United States District Court, E.D. Arkansas, Western Division
JANICE L. ROBERTS PLAINTIFF
ARKANSAS DEPARTMENT OF WORKFORCE SERVICES DEFENDANT
OPINION AND ORDER
Leon Holmes, United States District Judge.
Roberts has worked for the Arkansas Department of Workforce
Services since 2007. She sues that agency, alleging “a
hostile work environment and retaliation for reporting
unlawful discrimination against the Plaintiff;
discrimination, a hostile work environment, and violations of
[her] due process and equal protection rights.”
Document #16 at 2. Roberts says the agency failed to promote
her, “failed to maintain classification, duties, and
responsibilities, and otherwise discriminated and
retaliated” against her. Id. at 2-3.
should enter summary judgment if the evidence, viewed in the
light most favorable to the nonmoving party, demonstrates
that there is no genuine dispute as to any material fact and
that the moving party is entitled to judgment as a matter of
law. Fed.R.Civ.P. 56(a); see also Anderson v. Liberty
Lobby, Inc., 477 U.S. 242, 249-50, 106 S.Ct. 2505, 2511,
91 L.Ed.2d 202 (1986); Torgerson v. City of
Rochester, 643 F.3d 1031, 1042 (8th Cir. 2011) (en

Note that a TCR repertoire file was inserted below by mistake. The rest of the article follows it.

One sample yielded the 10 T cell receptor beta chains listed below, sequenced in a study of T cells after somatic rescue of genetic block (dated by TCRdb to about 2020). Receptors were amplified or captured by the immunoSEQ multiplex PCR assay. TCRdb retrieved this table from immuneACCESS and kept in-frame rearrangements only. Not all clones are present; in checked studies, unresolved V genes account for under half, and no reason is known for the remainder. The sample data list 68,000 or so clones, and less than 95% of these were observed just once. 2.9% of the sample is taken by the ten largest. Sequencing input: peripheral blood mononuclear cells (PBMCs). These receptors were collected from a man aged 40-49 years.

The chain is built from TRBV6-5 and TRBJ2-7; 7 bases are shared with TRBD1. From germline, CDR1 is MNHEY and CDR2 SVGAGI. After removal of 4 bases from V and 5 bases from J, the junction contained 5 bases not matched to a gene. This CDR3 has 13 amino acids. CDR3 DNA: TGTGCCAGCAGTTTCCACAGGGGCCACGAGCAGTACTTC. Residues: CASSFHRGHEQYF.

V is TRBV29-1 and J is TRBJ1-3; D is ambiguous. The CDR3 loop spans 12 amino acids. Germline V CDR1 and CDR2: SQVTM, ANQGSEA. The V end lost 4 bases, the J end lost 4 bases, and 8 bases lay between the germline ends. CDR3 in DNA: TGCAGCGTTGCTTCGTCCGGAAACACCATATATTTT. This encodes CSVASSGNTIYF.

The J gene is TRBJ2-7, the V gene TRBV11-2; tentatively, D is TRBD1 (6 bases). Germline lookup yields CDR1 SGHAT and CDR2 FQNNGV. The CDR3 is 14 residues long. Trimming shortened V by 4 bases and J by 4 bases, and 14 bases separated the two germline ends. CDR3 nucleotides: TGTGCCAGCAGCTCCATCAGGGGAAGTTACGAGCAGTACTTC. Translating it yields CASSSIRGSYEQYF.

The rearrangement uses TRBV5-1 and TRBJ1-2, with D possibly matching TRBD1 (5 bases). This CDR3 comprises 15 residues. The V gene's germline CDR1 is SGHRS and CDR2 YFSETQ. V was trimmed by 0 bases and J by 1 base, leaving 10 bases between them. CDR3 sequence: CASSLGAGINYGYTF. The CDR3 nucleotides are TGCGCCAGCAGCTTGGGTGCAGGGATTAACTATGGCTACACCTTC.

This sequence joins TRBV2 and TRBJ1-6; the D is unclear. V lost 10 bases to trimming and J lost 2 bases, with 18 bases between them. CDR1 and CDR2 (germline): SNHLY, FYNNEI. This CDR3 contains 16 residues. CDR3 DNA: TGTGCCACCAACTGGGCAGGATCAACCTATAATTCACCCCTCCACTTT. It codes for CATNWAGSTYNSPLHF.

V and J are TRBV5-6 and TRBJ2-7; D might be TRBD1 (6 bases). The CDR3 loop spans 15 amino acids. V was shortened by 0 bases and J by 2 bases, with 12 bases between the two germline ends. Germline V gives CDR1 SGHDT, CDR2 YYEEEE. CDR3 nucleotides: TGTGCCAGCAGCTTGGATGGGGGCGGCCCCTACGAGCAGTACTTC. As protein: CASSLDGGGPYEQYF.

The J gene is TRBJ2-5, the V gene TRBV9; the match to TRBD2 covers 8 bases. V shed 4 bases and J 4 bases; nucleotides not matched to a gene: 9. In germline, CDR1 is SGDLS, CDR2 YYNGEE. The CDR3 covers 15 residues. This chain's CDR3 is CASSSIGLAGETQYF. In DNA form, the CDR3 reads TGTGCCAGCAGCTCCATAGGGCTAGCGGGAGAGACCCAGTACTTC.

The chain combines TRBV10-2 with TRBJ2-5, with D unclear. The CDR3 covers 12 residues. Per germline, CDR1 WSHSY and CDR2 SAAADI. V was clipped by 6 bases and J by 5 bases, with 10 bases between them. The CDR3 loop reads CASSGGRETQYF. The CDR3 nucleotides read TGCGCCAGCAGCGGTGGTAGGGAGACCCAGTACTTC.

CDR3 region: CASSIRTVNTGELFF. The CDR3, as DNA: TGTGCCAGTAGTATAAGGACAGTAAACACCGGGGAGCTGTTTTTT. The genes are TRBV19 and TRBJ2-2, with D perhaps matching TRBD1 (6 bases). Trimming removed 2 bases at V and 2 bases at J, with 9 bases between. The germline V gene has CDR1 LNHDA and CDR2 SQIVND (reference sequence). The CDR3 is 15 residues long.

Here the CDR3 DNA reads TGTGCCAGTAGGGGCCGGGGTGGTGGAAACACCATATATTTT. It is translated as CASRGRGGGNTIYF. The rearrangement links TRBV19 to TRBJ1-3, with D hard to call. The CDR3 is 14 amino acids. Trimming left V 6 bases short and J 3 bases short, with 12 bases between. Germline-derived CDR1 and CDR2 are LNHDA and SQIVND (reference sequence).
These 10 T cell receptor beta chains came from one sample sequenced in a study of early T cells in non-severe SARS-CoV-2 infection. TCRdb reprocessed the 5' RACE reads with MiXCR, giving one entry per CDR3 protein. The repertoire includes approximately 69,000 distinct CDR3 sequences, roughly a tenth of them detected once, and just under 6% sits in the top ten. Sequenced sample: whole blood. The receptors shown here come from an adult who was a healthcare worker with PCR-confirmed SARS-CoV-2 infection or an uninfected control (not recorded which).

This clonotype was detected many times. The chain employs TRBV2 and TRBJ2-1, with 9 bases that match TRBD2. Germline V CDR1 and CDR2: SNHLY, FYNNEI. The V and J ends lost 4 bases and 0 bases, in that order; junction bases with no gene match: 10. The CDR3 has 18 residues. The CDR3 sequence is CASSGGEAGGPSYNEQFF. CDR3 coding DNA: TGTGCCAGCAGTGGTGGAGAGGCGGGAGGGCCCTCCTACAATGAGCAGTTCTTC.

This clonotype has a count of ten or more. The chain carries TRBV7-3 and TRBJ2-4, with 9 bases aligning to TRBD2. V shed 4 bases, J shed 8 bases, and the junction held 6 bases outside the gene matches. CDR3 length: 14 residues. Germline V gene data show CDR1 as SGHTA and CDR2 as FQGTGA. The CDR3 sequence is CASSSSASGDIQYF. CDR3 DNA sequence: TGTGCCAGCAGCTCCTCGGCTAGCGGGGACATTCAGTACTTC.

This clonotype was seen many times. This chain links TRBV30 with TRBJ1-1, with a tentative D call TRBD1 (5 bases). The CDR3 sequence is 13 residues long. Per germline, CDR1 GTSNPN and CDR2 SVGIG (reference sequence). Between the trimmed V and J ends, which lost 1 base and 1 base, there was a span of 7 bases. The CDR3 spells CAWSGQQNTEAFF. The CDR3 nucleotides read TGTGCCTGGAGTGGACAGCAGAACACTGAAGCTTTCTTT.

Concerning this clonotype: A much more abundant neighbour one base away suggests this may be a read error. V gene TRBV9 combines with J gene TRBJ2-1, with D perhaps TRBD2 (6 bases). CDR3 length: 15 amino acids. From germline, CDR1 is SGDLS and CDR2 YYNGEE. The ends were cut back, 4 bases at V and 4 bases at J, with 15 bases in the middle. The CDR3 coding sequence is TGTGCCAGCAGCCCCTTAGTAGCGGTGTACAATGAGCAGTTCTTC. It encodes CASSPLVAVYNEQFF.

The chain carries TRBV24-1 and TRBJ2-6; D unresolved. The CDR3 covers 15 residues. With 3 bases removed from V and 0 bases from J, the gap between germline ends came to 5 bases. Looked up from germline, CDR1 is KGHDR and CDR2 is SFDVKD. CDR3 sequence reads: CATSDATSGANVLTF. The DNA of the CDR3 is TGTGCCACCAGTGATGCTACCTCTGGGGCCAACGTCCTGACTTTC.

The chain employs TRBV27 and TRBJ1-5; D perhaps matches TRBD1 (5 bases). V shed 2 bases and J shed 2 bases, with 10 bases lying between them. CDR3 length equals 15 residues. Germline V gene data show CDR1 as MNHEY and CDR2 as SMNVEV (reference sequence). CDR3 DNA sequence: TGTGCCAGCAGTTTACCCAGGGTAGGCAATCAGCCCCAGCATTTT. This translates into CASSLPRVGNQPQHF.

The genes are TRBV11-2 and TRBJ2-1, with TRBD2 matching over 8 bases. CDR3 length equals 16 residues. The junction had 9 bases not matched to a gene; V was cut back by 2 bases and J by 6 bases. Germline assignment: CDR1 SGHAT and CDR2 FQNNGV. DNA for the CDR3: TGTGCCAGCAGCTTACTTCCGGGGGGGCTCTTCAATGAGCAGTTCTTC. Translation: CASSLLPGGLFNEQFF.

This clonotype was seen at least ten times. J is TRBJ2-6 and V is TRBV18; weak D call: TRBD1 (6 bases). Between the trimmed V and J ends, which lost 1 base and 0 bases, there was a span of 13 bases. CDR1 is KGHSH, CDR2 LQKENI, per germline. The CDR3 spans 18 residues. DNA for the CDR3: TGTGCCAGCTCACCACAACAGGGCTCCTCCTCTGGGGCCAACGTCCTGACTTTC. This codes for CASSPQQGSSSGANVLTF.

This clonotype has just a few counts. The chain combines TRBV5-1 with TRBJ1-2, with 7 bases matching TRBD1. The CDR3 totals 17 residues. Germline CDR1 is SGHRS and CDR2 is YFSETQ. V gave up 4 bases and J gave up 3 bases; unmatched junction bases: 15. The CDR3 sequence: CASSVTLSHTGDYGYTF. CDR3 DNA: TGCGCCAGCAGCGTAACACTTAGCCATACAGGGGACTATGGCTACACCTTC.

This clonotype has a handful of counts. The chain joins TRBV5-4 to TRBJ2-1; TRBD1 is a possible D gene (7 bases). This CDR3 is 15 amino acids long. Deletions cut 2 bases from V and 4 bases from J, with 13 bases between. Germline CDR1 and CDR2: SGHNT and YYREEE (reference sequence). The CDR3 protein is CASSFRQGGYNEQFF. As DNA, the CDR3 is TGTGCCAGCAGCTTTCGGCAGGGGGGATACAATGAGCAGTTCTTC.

banc). A genuine dispute of material fact exists only if the
evidence is sufficient to allow a jury to return a verdict
for the nonmoving party. Anderson, 477 U.S. at 249,
106 S.Ct. at 2511.
case, Count One of the amended complaint is for
“discrimination, ” and it describes
“harassment and a hostile work environment based on her
race, age, and gender.” Id. at 5. This count
mentions Title VII and the Arkansas Civil Rights Act.
Id. Count Two is for violations of “the
Fourteenth Amendment to the United States
[Constitution].” Id. at 6. In this count
Roberts mentions due process as well as equal protection.
Id. Count Three is for “retaliation”
after reporting alleged unlawful discrimination, and it
mentions Title VII. Id. at 7. In the jurisdiction
paragraph of her complaint, Roberts also mentions 42 U.S.C.
§ 1981 and the Age Discrimination in Employment Act.
Id. at 1. Roberts names as the sole defendant the
Arkansas Department of Workforce Services, “a
department of the State of Arkansas, a public body organized
and existing under the laws of the State of Arkansas.”
See Id. at 1-2.